Qualification Round of Facebook Hacker Cup 2015 took place last weekend. There was no direct competition, though, since it lasted for 72 hours and featured three relatively easy problems, and you needed to solve just one to advance to the next round, so people were not competing against one another. It still has a scoreboard (available only after logging in to Facebook), and you can see the top 5 who rushed to solve the problems as soon as they were available on the left, out of 940 contestants who solved all three.

Let's return to problem "Nanobugs" mentioned in the last week's post: you have n (at least 20 and at most 50) coins, some of which are fake. Your friend knows that either a or a+1 coins are fake (a is between 1 and 3, and is given). You know the fake coins exactly, but you don't want to reveal that knowledge to your friend. Instead you want to prove your knowledge to your friend by proving that there are exactly x (either a or a+1) fake coins without revealing the status of any particular coin - neither fake nor real. The only method you can use for your proof is a very limited subset equality testing device: it takes two non-interesecting subsets of coins of the same size, and tells whether both subsets have the same amount of fake coins or not.

I will describe the idea of the solution invented by my teammate Andrey Halyavin. First case is when just 1 coin is fake. In this case the friend knows that there are 1 or 2 fake coins. If the total amount of coins is even, then we can start by comparing one half of all coins with another half, with the result being of course that the two halves are not equal. What does your friend learn from this? One of the halves has all real coins, and another half has either 1 or 2 fakes, but he doesn't know which half, so we haven't yet revealed the status of any particular coin. Now let's continue similar comparisons, i-th comparison putting coins i, i+1, ..., i+n/2 on one side and all remaining coins on the other side. All of them will of course return "not equal" since exactly one coin is fake. Your friend still doesn't learn anything about the status of any particular coin, but the theory that there are 2 fake coins falls apart - since in that case at least one comparison would put them on different sides, and we'd get an "equal" result. So we've successfully convinced the friend that there's just 1 fake coin without revealing anything about any particular coin.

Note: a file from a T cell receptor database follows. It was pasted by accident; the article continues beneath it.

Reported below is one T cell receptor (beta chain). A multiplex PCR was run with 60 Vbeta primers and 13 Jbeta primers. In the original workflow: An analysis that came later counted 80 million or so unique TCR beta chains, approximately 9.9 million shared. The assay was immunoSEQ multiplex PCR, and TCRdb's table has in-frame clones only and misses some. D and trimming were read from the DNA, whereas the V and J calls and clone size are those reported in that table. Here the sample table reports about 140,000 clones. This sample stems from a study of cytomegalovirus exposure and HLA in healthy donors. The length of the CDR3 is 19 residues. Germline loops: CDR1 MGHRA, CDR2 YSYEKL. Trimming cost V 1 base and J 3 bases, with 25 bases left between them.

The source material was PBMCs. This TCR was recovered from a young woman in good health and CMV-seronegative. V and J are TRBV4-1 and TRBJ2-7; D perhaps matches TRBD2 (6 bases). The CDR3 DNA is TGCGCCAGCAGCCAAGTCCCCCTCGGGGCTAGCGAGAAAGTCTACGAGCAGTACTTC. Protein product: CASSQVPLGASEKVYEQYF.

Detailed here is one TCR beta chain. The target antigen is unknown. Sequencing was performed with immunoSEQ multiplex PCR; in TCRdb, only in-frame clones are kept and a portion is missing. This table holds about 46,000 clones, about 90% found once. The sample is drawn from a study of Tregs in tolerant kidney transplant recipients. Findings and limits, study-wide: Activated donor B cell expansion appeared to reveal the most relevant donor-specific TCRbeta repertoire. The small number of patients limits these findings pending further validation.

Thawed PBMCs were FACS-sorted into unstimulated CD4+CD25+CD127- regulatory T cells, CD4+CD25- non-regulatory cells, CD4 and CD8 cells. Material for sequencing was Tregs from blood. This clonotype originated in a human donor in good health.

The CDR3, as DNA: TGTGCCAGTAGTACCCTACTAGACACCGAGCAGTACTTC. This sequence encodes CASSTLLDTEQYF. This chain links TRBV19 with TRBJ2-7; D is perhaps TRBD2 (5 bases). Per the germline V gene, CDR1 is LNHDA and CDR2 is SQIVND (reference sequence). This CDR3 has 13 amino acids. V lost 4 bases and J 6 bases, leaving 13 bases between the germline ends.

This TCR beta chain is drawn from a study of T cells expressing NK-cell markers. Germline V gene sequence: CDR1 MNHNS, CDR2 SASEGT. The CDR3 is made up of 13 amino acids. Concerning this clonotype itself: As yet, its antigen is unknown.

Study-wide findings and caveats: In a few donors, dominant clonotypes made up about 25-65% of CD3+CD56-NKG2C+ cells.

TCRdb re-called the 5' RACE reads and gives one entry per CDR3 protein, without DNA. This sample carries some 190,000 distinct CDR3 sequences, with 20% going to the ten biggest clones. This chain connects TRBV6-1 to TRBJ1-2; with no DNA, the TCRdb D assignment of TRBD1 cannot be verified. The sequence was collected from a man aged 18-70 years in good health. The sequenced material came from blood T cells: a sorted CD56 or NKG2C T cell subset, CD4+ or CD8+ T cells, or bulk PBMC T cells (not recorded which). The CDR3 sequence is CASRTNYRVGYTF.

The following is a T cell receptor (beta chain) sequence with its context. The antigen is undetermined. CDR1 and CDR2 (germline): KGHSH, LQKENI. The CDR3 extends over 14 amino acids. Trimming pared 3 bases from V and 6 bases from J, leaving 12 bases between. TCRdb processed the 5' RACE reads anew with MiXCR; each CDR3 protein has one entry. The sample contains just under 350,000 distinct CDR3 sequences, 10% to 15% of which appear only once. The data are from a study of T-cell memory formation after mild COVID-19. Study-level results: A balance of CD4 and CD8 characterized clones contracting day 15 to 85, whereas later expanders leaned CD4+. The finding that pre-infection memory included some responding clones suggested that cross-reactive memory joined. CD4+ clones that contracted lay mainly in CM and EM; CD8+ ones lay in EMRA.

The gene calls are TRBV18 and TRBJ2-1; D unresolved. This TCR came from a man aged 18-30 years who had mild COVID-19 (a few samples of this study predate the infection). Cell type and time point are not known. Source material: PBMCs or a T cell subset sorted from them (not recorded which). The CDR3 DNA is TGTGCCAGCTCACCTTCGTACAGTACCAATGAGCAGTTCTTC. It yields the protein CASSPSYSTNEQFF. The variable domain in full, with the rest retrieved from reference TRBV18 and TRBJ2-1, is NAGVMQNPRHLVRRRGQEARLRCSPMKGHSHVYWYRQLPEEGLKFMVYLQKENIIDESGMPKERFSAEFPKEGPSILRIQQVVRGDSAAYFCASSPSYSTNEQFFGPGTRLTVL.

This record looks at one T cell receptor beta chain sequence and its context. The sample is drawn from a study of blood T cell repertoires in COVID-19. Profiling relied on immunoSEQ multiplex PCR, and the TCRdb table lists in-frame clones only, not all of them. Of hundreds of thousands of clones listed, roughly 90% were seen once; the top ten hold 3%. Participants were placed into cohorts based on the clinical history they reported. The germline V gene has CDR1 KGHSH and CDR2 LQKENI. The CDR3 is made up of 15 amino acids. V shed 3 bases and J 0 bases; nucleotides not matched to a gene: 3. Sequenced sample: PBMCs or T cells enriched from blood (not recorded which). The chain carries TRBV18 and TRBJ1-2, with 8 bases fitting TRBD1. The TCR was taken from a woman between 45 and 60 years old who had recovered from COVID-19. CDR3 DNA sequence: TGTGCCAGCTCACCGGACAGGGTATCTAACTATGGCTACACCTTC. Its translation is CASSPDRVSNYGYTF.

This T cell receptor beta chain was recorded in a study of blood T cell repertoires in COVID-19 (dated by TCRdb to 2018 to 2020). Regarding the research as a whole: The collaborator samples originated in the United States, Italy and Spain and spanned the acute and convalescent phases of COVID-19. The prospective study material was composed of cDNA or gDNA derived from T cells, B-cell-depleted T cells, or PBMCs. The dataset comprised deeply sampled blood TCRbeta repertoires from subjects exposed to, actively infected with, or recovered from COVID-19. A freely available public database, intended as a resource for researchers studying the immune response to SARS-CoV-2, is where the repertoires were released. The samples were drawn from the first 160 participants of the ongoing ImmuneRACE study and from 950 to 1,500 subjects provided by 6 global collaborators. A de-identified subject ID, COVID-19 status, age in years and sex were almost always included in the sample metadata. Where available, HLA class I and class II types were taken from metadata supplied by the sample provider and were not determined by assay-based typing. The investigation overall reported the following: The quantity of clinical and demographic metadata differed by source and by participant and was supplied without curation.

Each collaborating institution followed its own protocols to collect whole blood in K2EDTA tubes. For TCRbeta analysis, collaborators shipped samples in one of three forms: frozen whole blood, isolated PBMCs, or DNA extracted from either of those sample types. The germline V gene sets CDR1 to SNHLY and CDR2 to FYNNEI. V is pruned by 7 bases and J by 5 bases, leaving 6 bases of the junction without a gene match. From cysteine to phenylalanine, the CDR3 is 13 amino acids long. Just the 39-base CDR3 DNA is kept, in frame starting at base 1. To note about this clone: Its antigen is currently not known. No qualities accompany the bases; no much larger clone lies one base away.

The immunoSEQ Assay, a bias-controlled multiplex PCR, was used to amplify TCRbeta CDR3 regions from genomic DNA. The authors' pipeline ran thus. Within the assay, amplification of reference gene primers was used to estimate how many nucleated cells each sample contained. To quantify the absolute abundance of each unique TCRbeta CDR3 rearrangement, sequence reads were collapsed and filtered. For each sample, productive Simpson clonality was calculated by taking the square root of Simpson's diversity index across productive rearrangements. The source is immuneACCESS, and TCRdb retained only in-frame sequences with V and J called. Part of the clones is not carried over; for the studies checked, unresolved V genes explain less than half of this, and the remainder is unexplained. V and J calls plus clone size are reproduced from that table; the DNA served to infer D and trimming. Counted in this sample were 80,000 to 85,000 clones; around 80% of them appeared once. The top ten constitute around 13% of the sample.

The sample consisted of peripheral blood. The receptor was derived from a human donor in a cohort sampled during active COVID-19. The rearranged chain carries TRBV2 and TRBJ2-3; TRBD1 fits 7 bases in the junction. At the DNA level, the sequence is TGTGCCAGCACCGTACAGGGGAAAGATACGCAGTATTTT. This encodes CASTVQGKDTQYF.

What to do if there's just one fake coin but the total number of coins is odd? It's not hard to see that the task is impossible. Every comparison has to leave at least coin aside. If that comparison returns an "not equal" result, then the coins left aside must be real, since there's just one fake coin, so we will have to reveal their status if we are to prove that there's exactly one fake coin. An if that comparison returns an "equal" result, then the coins participating in the comparison must be real.

Now let's describe a solution for the case where there are either 2 or 4 fake coins (the alternative that we want to disprove is 1 or 3 fake coins). If the total number of coins is even, then the solution is very simple: let's just split all coins into two equal sides, and compare them equal. This obviously means that the total number of fake coins is even, but we haven't revealed anything about the status of any particular coin, so we're done.

Handling the case where the total number of coins is odd is slightly more complex. Let's describe another solution for the case where the total number of coins is divisible by 5 and at least 10. We'll assemble a structure consisting of two "flowers" (pictured on the left): one (x, y) flower and one (y, x) flower. A (x, y) flower contains a center containing x coins, and four petals each containing y coins, for the total of x+4y coins. Similarly, a (y, x) flower contains y+4x coins, so we have 5x+5y coins in total. x and y can be arbitrary positive integers.